Canada has reached a softwood lumber agreement with the United States that will "finally put an end to this conflict," Prime Minister Stephen Harper announced Thursday.
"I'm delighted to announce that we have reached an agreement," Harper told the House of Commons.
"This is what Canada wanted. This is what Canada got. This, colleagues, is a good deal."
Harper made the announcement of a revised agreement after an initial deal drew mixed industry reviews on both sides of the border, and criticism from the Ontario government.
Harper was absent from Question Period on Thursday as he tried to marshal support for the agreement from the provinces and the Canadian industry.
Price drops lead to export restrictions
Harper said the U.S. had accepted Canada's key conditions.
The agreement provides Canadian producers unrestricted access to U.S. markets under current market conditions, he said, meaning there is no overall cap on the Canadian share of the U.S. market.
With prices at the current market, this means no quotas or tariffs, Harper added.
But, if the price drops, certain export restrictions will kick in. Producers would have to pay an export tax of five per cent if there's a small drop in price. If it's a larger drop, they would have to pay as much as 15 per cent.
"There is no quota; there is simply an export tax at the bottom of the market," said International Trade Minister David Emerson.
However, exporters who don't want to pay the tax will have to limit their volume of exports.
The U.S. would also return $4 billion of the $5 billion in duties it has collected so far on Canadian lumber imports, Harper said. But $1 billion will remain in U.S. hands.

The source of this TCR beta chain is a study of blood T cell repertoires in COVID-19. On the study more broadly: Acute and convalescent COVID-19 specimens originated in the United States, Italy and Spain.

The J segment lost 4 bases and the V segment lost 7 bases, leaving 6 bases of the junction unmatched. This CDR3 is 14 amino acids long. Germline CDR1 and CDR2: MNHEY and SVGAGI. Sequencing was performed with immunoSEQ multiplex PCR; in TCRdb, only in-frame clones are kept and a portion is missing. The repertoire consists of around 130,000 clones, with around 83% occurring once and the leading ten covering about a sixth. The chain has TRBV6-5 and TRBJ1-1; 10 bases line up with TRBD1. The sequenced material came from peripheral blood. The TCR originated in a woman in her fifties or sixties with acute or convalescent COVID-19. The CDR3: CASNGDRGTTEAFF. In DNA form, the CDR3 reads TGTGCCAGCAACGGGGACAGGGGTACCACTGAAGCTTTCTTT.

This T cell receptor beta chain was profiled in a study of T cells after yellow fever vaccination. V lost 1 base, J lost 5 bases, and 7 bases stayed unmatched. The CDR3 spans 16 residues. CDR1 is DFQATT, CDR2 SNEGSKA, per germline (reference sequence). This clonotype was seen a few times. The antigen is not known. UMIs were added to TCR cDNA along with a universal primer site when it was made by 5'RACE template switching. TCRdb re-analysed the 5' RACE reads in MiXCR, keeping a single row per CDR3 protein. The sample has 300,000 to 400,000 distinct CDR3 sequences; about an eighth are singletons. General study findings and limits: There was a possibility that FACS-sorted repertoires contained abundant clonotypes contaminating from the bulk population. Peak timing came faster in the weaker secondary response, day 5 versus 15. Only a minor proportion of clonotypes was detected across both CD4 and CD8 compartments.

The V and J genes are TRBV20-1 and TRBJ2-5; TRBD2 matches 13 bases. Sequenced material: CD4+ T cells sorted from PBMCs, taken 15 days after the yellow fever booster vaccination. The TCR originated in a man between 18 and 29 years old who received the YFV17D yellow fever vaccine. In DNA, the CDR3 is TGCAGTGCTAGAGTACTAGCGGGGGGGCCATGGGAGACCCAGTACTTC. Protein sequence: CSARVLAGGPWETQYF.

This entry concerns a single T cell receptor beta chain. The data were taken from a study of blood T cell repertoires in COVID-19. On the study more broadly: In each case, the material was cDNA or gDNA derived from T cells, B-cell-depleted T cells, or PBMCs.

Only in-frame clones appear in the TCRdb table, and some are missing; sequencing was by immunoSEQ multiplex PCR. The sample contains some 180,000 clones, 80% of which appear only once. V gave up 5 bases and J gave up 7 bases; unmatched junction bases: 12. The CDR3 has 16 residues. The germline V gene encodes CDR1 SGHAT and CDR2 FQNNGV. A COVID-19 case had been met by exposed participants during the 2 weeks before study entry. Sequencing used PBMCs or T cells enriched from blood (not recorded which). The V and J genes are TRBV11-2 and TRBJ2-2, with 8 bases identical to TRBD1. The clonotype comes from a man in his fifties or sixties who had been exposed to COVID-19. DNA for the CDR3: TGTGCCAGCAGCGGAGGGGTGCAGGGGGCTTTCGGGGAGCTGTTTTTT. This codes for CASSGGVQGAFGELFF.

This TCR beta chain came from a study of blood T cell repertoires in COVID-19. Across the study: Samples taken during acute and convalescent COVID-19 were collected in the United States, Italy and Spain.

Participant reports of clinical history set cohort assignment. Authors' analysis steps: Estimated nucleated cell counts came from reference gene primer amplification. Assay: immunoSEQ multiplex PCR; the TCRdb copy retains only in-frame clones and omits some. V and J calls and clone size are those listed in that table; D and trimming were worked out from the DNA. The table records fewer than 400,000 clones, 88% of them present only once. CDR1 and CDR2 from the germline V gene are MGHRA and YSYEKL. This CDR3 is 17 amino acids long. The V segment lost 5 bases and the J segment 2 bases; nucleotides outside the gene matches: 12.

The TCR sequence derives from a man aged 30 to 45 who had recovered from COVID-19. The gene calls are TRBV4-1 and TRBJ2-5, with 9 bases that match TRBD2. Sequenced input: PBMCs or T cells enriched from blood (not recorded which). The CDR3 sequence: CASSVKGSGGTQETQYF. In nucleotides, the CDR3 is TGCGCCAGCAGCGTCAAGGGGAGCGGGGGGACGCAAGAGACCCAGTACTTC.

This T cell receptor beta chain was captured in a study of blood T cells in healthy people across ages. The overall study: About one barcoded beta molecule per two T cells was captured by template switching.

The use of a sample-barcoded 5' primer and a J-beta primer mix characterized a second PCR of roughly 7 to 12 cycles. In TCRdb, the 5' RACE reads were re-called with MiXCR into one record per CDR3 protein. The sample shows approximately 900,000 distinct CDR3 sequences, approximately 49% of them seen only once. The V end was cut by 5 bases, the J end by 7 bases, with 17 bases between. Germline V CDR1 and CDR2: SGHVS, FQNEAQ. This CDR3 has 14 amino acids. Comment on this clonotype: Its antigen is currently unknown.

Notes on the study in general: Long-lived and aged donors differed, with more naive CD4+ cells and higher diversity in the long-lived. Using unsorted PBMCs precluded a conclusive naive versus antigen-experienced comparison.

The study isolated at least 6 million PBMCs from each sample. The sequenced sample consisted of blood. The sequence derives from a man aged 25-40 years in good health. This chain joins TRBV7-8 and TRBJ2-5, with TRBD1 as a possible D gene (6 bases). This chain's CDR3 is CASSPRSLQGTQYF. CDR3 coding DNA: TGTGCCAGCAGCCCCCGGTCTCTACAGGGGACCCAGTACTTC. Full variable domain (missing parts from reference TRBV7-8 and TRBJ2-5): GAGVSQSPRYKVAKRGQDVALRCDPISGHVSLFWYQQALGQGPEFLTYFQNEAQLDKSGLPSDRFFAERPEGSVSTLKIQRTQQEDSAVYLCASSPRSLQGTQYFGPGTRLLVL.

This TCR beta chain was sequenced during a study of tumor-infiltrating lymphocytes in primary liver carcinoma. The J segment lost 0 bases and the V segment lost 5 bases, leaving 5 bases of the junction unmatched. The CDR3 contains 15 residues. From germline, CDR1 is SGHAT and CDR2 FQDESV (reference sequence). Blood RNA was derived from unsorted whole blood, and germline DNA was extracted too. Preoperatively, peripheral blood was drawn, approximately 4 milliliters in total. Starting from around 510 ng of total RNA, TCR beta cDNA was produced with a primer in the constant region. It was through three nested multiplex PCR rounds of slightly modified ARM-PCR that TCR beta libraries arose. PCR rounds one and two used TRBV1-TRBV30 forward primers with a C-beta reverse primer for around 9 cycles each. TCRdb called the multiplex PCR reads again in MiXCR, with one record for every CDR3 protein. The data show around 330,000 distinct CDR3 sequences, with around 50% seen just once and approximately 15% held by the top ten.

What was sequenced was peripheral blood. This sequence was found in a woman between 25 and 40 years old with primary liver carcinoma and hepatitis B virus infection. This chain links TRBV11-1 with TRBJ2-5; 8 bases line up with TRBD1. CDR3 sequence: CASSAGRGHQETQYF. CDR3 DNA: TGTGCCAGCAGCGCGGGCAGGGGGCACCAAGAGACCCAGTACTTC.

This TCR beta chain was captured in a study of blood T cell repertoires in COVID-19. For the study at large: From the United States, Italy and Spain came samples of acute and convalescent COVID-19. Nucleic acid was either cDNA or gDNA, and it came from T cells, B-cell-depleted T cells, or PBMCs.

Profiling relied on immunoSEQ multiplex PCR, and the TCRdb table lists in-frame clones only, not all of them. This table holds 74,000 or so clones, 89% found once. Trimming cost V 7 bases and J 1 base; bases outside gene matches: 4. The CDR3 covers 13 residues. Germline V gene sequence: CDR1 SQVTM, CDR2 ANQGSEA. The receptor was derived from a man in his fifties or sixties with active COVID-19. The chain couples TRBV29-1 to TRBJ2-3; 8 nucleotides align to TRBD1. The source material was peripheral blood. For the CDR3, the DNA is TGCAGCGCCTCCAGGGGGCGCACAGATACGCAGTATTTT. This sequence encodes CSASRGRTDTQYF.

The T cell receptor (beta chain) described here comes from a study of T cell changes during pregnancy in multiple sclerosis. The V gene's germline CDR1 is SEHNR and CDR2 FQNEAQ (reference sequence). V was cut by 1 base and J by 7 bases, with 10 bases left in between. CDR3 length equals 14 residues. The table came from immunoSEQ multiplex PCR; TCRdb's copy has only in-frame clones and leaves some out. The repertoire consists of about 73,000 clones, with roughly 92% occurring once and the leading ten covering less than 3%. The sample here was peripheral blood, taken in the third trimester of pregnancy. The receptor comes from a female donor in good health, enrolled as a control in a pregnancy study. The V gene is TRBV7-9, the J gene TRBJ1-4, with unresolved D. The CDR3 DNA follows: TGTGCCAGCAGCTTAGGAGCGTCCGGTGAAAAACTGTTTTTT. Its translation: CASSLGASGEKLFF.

He said the U.S. has agreed to a seven-year deal with the possibility of a renewal.
B.C., Quebec, Ontario back deal
Ontario Natural Resources Minister David Ramsay said the province would now support the agreement, after it was assured it would get a bigger share of the U.S. market.
"While this arrangement would require each jurisdiction to make some concessions, Ontario got a critical element â a more reasonable share of softwood exports," Ramsay said in a statement.
B.C. Premier Gordon Campbell expressed support, saying "on balance, it's a reasonable deal for Canada and a good deal for British Columbia."
Quebec Economic Development Minister Raymond Bachand said it's "the best deal."
"We're very happy with this deal. Most of what we wanted, we've gained for the first time."
Opposition slams agreement
But Opposition Leader Bill Graham blasted the agreement. He said its details will reveal "draconian measures" that will "punish our industry."
He called the agreement a great deal for the Americans but a "disaster for Canada."
NDP Leader Jack Layton also criticized the U.S. for keeping $1 billion in duties.
"It is incredible that such a thing could be called acceptable," Layton said.
"It's like if a judge said to a thief all you have to do is pay back 80 cents on the dollar and we'll call it even."